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1 May 2013 Habitat Partitioning and Niche Overlap of Two Forest Thrushes in the Southern Appalachian Spruce—Fir Forests
Andrew J. Laughlin, Istvan Karsai, Fred J. Alsop III
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Guilds of species that share ecological similarities or recent ancestors are often the basis of studies concerning habitat partitioning. An interesting result of many of these studies is that means of partitioning in one area of sympatry may be different from those in disjunct areas of overlap. Here, we quantified the differences in habitat preference of two forest thrushes in the southern Appalachian Mountains. The Hermit Thrush (Catharus guttatus) has recently expanded its breeding range south along the spine of the Appalachians into the spruce—fir forests of Virginia, North Carolina, and Tennessee. There, it shares breeding habitat with the congeneric Veery (C. fuscescens), previously the only forest thrush breeding in this area. We used several multivariate analyses of habitat variables within both species' territories to understand how these species partition the available habitat and to test if these means of partitioning are similar to those found by other studies. We calculated the niche overlap to be 0.248, indicating that the habitat structures preferred by these two species are highly distinct. Hermit Thrushes generally preferred forest with a high degree of canopy closure, high percent coverage of leaf litter, and low percent cover below 3.0 m. Veery territories generally had a high percent of cover between 0.5 and 3.0 m (i.e., the shrub layer) and less canopy closure than the Hermit Thrush plots. Our data suggest that the Hermit Thrush is expanding south because it is attracted to the maturing of the spruce forests in this region.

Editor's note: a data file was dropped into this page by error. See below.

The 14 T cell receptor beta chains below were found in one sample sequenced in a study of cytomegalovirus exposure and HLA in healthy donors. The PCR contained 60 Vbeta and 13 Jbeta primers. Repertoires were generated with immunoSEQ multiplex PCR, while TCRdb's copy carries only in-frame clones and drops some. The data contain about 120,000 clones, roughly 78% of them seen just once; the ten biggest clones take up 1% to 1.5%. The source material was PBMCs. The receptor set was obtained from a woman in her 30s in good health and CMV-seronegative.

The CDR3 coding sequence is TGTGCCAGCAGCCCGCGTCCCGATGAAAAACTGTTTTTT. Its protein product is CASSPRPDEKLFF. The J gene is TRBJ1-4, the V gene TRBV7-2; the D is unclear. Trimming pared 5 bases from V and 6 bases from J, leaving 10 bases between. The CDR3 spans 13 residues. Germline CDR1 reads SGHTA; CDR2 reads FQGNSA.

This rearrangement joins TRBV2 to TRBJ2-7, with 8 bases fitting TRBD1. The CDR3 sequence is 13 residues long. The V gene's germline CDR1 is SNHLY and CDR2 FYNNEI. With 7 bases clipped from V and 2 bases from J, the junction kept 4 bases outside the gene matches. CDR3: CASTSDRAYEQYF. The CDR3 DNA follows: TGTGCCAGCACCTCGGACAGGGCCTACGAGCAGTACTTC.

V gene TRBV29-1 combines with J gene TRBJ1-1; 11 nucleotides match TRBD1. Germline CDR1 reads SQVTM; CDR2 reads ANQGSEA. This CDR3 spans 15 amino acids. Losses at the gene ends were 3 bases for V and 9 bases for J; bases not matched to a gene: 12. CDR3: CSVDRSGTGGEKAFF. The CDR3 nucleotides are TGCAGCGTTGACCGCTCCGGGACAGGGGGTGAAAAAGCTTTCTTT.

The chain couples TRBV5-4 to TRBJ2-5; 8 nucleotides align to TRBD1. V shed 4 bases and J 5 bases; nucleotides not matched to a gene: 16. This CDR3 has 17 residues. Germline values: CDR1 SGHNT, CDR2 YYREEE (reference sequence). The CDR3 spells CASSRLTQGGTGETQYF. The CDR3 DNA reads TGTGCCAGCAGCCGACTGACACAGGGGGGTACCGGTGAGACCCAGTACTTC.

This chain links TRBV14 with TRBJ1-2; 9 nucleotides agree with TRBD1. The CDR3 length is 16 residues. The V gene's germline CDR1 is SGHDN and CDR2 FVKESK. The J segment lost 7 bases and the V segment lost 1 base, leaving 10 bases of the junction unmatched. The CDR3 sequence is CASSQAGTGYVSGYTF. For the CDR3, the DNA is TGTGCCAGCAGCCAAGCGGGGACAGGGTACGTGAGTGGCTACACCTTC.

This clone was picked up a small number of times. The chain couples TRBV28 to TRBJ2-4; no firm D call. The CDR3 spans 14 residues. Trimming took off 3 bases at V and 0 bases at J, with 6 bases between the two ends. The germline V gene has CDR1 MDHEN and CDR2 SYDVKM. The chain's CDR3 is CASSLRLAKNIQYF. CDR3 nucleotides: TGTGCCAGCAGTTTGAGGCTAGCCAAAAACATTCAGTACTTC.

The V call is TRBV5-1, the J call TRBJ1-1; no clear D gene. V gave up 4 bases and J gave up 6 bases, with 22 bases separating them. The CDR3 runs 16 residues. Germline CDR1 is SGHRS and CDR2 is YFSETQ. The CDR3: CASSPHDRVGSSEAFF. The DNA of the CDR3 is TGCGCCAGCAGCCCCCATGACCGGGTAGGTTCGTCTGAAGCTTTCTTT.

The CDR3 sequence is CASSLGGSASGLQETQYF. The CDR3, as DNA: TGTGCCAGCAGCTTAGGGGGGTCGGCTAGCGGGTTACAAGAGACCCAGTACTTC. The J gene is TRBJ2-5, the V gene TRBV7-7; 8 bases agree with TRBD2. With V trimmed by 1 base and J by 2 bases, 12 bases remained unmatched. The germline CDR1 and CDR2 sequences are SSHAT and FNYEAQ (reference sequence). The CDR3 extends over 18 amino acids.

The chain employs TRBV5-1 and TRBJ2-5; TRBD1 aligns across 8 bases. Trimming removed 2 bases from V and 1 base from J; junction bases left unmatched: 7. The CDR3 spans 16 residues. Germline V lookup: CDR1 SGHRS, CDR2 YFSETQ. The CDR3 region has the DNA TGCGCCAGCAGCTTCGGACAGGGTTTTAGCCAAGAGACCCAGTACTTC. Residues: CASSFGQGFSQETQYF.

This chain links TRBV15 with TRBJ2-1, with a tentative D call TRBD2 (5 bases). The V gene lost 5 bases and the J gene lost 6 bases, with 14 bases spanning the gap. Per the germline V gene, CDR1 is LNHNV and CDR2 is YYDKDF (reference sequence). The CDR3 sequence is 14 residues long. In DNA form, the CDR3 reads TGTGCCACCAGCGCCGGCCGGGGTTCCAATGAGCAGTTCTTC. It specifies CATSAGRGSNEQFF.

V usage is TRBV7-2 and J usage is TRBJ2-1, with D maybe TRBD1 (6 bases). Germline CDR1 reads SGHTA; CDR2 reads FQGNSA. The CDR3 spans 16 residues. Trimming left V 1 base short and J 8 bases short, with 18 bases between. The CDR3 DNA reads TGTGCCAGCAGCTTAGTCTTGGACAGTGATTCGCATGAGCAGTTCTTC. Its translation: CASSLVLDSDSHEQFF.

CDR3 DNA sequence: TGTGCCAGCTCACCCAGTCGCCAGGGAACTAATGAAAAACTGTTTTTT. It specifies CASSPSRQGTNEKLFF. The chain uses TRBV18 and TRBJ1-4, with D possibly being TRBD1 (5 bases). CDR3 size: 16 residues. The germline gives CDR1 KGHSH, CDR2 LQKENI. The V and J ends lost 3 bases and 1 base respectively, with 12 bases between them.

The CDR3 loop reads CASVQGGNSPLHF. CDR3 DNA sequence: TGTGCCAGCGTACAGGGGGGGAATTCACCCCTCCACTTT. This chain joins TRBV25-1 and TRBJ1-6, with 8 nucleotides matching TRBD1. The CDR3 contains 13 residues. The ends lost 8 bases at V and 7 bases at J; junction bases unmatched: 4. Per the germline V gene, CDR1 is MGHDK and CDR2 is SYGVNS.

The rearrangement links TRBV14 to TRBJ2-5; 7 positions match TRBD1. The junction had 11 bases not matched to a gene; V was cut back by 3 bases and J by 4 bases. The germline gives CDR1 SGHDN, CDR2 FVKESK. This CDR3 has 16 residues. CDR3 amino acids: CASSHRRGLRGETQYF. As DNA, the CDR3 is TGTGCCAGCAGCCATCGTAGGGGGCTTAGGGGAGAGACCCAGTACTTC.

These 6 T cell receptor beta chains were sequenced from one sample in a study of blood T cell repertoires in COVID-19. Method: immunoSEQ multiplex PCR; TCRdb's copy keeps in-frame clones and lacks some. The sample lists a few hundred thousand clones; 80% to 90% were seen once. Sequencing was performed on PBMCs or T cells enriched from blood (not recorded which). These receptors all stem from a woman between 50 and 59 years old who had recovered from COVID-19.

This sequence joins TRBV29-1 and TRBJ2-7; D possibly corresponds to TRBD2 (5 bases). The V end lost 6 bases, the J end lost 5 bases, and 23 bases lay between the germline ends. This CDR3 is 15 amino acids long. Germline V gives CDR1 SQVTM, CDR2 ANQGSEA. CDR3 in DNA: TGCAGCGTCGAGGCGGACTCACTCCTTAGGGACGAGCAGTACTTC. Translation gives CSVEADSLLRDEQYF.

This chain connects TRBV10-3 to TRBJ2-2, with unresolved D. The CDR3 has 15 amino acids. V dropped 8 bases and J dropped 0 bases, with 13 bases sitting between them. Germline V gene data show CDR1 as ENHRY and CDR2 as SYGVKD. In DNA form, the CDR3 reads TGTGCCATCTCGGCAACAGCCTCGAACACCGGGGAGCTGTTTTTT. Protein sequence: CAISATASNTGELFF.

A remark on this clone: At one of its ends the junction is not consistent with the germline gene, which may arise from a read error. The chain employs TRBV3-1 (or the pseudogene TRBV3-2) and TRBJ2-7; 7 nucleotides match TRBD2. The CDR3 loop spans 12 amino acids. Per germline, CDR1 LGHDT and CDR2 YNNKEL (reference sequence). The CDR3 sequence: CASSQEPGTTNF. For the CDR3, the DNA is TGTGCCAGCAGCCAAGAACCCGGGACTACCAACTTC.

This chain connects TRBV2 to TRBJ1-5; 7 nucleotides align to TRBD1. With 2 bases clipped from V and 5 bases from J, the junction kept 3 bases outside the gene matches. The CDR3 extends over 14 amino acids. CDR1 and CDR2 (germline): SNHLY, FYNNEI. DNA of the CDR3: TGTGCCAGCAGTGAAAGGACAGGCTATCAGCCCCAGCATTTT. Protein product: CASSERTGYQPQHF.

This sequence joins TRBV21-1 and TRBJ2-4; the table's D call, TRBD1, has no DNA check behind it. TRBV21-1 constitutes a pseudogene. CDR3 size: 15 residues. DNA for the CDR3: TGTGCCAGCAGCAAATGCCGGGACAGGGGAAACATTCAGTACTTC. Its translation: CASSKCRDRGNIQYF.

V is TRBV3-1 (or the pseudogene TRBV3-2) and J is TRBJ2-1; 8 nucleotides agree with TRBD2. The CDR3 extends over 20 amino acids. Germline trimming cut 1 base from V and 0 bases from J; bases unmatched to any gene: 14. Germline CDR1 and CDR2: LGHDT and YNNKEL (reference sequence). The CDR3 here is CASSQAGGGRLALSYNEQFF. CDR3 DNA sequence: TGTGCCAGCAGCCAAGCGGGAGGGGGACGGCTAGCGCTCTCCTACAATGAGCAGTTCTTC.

© 2013 by The Cooper Ornithological Society. All rights reserved. Please direct all requests for permission to photocopy or reproduce article content through the University of California Press's Rights and Permissions website,
Andrew J. Laughlin, Istvan Karsai, and Fred J. Alsop III "Habitat Partitioning and Niche Overlap of Two Forest Thrushes in the Southern Appalachian Spruce—Fir Forests," The Condor 115(2), 394-402, (1 May 2013).
Received: 27 October 2011; Accepted: 1 October 2012; Published: 1 May 2013

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